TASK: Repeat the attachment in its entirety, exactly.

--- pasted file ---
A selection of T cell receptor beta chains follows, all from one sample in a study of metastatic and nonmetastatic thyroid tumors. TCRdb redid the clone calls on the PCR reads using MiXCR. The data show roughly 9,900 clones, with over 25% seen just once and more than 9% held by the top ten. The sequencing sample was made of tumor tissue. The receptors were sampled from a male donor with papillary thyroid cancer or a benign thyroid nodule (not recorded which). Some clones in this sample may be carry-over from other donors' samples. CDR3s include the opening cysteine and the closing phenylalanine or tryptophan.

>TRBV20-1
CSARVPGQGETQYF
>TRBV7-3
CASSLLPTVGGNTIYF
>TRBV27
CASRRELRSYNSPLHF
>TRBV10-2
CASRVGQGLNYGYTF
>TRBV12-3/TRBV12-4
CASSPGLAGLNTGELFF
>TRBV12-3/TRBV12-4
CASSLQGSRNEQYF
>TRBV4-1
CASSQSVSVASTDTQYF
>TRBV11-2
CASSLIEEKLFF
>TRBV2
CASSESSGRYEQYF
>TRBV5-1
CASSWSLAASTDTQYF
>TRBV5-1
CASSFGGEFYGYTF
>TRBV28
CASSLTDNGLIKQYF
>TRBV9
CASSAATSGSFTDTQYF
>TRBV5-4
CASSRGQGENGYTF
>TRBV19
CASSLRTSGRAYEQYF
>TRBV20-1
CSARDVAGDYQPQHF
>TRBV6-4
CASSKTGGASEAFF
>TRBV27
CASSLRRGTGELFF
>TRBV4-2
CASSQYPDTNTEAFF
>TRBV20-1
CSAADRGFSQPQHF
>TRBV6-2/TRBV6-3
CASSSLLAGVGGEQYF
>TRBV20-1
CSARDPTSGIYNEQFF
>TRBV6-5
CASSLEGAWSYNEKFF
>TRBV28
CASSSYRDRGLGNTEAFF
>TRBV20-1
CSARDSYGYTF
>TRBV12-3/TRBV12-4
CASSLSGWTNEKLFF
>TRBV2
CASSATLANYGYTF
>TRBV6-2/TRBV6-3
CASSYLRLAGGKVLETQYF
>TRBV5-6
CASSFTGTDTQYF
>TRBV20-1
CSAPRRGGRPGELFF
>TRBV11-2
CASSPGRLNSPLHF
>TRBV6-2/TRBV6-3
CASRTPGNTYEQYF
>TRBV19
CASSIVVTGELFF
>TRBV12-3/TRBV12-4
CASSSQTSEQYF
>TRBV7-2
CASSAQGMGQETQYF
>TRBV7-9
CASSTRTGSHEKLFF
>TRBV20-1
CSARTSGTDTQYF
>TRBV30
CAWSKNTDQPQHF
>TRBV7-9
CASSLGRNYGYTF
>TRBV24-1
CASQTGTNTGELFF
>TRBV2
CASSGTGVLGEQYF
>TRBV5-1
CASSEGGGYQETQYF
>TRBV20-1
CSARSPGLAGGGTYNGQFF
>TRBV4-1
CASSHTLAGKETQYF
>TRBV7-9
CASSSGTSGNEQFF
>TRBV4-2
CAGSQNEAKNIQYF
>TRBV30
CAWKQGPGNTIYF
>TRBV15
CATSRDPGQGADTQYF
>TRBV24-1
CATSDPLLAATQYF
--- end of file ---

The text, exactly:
A selection of T cell receptor beta chains follows, all from one sample in a study of metastatic and nonmetastatic thyroid tumors. TCRdb redid the clone calls on the PCR reads using MiXCR. The data show roughly 9,900 clones, with over 25% seen just once and more than 9% held by the top ten. The sequencing sample was made of tumor tissue. The receptors were sampled from a male donor with papillary thyroid cancer or a benign thyroid nodule (not recorded which). Some clones in this sample may be carry-over from other donors' samples. CDR3s include the opening cysteine and the closing phenylalanine or tryptophan.

>TRBV20-1
CSARVPGQGETQYF
>TRBV7-3
CASSLLPTVGGNTIYF
>TRBV27
CASRRELRSYNSPLHF
>TRBV10-2
CASRVGQGLNYGYTF
>TRBV12-3/TRBV12-4
CASSPGLAGLNTGELFF
>TRBV12-3/TRBV12-4
CASSLQGSRNEQYF
>TRBV4-1
CASSQSVSVASTDTQYF
>TRBV11-2
CASSLIEEKLFF
>TRBV2
CASSESSGRYEQYF
>TRBV5-1
CASSWSLAASTDTQYF
>TRBV5-1
CASSFGGEFYGYTF
>TRBV28
CASSLTDNGLIKQYF
>TRBV9
CASSAATSGSFTDTQYF
>TRBV5-4
CASSRGQGENGYTF
>TRBV19
CASSLRTSGRAYEQYF
>TRBV20-1
CSARDVAGDYQPQHF
>TRBV6-4
CASSKTGGASEAFF
>TRBV27
CASSLRRGTGELFF
>TRBV4-2
CASSQYPDTNTEAFF
>TRBV20-1
CSAADRGFSQPQHF
>TRBV6-2/TRBV6-3
CASSSLLAGVGGEQYF
>TRBV20-1
CSARDPTSGIYNEQFF
>TRBV6-5
CASSLEGAWSYNEKFF
>TRBV28
CASSSYRDRGLGNTEAFF
>TRBV20-1
CSARDSYGYTF
>TRBV12-3/TRBV12-4
CASSLSGWTNEKLFF
>TRBV2
CASSATLANYGYTF
>TRBV6-2/TRBV6-3
CASSYLRLAGGKVLETQYF
>TRBV5-6
CASSFTGTDTQYF
>TRBV20-1
CSAPRRGGRPGELFF
>TRBV11-2
CASSPGRLNSPLHF
>TRBV6-2/TRBV6-3
CASRTPGNTYEQYF
>TRBV19
CASSIVVTGELFF
>TRBV12-3/TRBV12-4
CASSSQTSEQYF
>TRBV7-2
CASSAQGMGQETQYF
>TRBV7-9
CASSTRTGSHEKLFF
>TRBV20-1
CSARTSGTDTQYF
>TRBV30
CAWSKNTDQPQHF
>TRBV7-9
CASSLGRNYGYTF
>TRBV24-1
CASQTGTNTGELFF
>TRBV2
CASSGTGVLGEQYF
>TRBV5-1
CASSEGGGYQETQYF
>TRBV20-1
CSARSPGLAGGGTYNGQFF
>TRBV4-1
CASSHTLAGKETQYF
>TRBV7-9
CASSSGTSGNEQFF
>TRBV4-2
CAGSQNEAKNIQYF
>TRBV30
CAWKQGPGNTIYF
>TRBV15
CATSRDPGQGADTQYF
>TRBV24-1
CATSDPLLAATQYF